In this phishing attack, the user receives an email that appears to be from a World Health Organization (WHO) representative. The email offers a personalized health report that identifies the user’s coronavirus risk factors and shares prevention tips. A link in the email directs the user to a fake WHO website. They are then tricked into creating an account by entering an email address, a password, and in some cases a Social Security number in exchange for their health report. If the user applies the same password to multiple accounts, they give criminals access to the information in those accounts.
CDC malicious attachment
In this scheme, the user receives an email that supposedly comes from the Centers for Disease Control and Prevention (CDC). The email contains an attachment that claims to provide “official advice from the government on how to stay safe during the coronavirus outbreak.” Once opened, the attachment injects the computer with malware that attempts to steal passwords and banking information by recording the user’s keystrokes.
Promote good cybersecurity hygiene
Your organization and your employees are likely more comfortable with remote work at this point in the pandemic. Remember, however, the same technology that allows employees to connect to your network, meet virtually with colleagues, and access the information they need to do their jobs can open doors for cybercriminals. These time-tested best practices are as relevant today as they were in March:
- Be cautious with Wi-Fi. Some employees might be tempted to use open Wi-Fi connections near them to do their work. Unfortunately, many public Wi-Fi options are unsecured. Wherever they choose to work, employees should use a password-protected Wi-Fi connection.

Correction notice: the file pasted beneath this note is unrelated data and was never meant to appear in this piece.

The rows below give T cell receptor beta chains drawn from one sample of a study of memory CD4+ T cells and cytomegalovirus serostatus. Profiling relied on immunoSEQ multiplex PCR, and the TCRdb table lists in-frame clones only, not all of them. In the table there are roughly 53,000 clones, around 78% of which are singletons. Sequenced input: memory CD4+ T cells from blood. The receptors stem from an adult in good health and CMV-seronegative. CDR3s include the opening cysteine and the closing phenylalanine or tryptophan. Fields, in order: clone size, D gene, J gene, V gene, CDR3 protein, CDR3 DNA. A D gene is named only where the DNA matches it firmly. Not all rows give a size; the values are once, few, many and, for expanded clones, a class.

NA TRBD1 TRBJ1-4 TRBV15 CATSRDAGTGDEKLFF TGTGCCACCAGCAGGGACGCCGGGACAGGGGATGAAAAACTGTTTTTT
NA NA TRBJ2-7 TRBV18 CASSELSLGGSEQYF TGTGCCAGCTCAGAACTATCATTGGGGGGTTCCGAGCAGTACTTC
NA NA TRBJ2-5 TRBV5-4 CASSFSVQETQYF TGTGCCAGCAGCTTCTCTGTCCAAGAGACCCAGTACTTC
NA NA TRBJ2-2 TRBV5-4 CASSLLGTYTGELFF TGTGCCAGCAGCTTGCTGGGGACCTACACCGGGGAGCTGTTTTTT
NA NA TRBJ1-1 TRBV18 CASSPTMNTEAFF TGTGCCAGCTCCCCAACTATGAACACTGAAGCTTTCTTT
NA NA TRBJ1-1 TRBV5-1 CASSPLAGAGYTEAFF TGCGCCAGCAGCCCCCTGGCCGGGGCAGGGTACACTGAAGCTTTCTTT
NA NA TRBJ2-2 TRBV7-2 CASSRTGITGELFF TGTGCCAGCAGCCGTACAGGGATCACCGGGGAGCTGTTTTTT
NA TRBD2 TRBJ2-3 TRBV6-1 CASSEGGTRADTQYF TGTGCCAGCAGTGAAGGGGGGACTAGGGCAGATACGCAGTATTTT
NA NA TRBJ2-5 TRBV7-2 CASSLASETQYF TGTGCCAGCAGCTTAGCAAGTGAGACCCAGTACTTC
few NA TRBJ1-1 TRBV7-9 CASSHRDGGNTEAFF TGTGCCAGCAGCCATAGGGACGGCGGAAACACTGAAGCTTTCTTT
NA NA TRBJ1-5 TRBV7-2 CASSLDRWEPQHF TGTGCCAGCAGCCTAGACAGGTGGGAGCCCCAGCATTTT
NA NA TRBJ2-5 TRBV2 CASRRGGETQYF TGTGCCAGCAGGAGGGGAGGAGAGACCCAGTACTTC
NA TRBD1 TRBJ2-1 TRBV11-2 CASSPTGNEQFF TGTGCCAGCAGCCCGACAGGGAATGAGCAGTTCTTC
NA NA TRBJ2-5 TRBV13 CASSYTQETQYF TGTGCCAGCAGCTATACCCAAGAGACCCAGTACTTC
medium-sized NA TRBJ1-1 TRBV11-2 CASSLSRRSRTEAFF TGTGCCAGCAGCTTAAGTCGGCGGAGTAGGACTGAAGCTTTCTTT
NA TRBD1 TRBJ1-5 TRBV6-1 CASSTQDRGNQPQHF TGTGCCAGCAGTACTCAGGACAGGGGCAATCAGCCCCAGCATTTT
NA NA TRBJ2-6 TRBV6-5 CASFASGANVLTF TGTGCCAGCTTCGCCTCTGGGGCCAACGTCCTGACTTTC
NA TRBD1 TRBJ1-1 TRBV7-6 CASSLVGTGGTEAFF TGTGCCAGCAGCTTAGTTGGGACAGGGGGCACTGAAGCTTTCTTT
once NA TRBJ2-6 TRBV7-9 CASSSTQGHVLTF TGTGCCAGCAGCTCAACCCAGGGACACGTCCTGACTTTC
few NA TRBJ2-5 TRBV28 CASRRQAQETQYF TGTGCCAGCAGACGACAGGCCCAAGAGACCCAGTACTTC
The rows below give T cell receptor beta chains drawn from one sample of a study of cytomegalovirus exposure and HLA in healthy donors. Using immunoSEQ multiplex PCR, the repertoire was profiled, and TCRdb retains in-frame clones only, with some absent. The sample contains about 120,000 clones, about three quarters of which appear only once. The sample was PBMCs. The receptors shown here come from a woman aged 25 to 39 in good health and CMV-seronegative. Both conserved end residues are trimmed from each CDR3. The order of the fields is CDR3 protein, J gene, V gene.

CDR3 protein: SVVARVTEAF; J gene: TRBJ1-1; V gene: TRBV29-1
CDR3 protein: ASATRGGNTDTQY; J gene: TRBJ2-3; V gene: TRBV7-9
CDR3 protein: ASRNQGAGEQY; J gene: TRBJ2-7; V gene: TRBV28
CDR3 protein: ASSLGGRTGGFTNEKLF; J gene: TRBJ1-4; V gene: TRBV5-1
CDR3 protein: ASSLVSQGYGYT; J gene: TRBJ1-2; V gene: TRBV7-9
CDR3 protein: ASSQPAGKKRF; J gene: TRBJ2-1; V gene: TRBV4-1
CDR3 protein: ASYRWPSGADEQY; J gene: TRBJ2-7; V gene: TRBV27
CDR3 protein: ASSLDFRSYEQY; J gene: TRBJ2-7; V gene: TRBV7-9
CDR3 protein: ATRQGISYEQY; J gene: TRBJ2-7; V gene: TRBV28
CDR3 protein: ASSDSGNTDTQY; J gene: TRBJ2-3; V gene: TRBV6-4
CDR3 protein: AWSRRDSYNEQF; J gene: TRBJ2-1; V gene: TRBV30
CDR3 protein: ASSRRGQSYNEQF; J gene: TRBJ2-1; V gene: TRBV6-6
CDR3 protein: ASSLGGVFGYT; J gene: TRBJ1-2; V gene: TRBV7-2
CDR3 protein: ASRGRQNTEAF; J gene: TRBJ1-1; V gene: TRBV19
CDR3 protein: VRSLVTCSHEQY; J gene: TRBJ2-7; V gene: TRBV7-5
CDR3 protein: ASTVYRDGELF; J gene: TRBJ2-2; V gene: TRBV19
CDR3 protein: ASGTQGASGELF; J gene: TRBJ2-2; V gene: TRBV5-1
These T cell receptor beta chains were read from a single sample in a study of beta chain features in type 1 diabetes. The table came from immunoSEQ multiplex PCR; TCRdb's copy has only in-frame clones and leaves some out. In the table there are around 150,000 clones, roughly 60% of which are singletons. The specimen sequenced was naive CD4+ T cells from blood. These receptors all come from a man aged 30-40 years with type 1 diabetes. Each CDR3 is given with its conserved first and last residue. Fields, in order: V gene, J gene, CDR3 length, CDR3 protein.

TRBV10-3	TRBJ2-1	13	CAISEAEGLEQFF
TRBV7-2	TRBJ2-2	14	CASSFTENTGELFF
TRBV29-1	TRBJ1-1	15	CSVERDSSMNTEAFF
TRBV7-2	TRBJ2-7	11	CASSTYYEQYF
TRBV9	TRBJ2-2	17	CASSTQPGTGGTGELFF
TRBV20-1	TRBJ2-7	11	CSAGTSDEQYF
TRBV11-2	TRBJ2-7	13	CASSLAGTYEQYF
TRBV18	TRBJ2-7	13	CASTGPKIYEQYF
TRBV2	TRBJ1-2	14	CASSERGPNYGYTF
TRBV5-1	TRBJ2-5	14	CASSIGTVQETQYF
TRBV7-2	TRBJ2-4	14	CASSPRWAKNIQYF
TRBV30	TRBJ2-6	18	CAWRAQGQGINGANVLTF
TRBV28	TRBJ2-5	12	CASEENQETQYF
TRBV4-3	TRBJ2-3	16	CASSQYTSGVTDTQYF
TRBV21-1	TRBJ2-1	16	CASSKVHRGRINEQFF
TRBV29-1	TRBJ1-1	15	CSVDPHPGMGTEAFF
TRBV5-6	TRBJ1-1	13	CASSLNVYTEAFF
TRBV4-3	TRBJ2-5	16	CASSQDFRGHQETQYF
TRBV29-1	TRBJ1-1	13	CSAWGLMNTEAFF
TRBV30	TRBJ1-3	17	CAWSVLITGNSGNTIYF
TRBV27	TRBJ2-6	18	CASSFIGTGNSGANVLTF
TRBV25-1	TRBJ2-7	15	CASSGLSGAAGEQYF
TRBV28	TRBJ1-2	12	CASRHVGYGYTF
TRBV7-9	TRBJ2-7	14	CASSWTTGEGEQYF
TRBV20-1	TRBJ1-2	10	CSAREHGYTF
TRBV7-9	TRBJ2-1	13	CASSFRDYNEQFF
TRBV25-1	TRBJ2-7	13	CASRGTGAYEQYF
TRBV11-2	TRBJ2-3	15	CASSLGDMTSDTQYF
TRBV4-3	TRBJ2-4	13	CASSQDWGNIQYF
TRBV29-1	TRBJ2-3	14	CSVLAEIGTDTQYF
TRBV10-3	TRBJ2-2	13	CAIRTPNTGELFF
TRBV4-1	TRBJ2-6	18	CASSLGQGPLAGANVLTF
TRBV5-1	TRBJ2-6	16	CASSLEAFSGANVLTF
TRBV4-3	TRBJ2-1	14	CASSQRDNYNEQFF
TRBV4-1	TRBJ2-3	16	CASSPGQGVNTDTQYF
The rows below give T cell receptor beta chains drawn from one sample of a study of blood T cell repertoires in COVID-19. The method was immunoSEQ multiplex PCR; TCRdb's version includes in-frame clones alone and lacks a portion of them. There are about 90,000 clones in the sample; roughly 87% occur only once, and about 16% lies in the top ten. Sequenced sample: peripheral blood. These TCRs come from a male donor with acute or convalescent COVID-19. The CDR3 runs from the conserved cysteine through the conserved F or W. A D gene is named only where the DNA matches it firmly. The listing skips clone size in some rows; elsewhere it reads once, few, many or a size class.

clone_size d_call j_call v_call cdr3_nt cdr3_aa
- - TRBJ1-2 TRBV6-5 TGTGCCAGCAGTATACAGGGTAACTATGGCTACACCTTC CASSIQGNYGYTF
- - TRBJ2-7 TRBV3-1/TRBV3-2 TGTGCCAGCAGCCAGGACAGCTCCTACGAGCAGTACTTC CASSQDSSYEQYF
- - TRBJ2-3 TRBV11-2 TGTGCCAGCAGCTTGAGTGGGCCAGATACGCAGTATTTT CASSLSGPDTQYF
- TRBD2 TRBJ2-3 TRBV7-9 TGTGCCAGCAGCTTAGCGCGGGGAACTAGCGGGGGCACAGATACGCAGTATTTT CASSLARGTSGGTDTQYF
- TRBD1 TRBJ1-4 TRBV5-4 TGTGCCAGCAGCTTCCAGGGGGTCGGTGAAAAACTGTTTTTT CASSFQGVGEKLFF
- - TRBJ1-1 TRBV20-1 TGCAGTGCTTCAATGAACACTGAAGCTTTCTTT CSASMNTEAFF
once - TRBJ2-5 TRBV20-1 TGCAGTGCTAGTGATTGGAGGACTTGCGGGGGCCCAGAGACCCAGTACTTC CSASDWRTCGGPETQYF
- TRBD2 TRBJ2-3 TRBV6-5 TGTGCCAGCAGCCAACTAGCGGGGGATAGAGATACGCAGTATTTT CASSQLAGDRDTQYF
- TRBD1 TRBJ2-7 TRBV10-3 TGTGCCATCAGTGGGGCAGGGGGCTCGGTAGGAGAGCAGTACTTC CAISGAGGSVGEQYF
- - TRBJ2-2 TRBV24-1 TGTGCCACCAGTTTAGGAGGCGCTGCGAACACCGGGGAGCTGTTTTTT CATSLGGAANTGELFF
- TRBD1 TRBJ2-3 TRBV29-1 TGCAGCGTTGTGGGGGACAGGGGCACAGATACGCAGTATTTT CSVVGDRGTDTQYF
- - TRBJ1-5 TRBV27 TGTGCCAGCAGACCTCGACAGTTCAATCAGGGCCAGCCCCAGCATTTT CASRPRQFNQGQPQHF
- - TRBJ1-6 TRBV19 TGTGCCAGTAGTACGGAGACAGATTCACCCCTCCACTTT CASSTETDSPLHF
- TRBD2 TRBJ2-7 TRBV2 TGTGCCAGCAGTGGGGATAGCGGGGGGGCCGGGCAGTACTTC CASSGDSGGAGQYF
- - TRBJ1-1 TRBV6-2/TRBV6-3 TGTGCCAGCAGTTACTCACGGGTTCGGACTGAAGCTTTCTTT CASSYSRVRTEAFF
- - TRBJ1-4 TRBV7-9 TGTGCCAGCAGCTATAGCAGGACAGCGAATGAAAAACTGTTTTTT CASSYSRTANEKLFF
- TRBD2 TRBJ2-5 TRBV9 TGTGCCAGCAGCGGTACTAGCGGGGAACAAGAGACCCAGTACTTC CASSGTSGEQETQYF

- Use a virtual private network (VPN). A VPN is a secured gateway into your network. Your IT department should scale up VPN capabilities and require employees to use VPNs when connecting to the network. IT should also turn on multi-factor authentication for VPN connections. Make sure employees know who to contact for technical support, including assistance using VPN technology and multi-factor authentication.
- Watch out for imposters. Hackers might try their luck at impersonating IT department staff. In this scenario, an employee receives a call like, “Hey, we noticed you were having trouble with your VPN. Could you go ahead and give us your username and password?” Remind employees that tech support will not likely reach out to them unsolicited. They should familiarize themselves with what official communication looks like from your IT team and remain vigilant.
- Keep equipment safe and secure. Many employees are sharing space with their families while working remotely. It’s important to remember our children are digital natives who are good at modifying electronic devices. They could install apps or other software that open work computers and tablets to attack. Make sure employees maintain physical control of their devices or have restricted access so others cannot install unwanted programs.
Expert help from the Fund
The Fund provides Privacy and Information Security coverage to members with Liability coverage. Members who suspect they have been the target of cybercrime should call the Fund immediately at 855.295.8344 to report a claim. If you have questions about cybersecurity education or consultation, contact Privacy and Cyber Risk Consultant Lucas Anderson.
Editor's note: This article was originally published in March 2020 and has been updated for accuracy and comprehensiveness.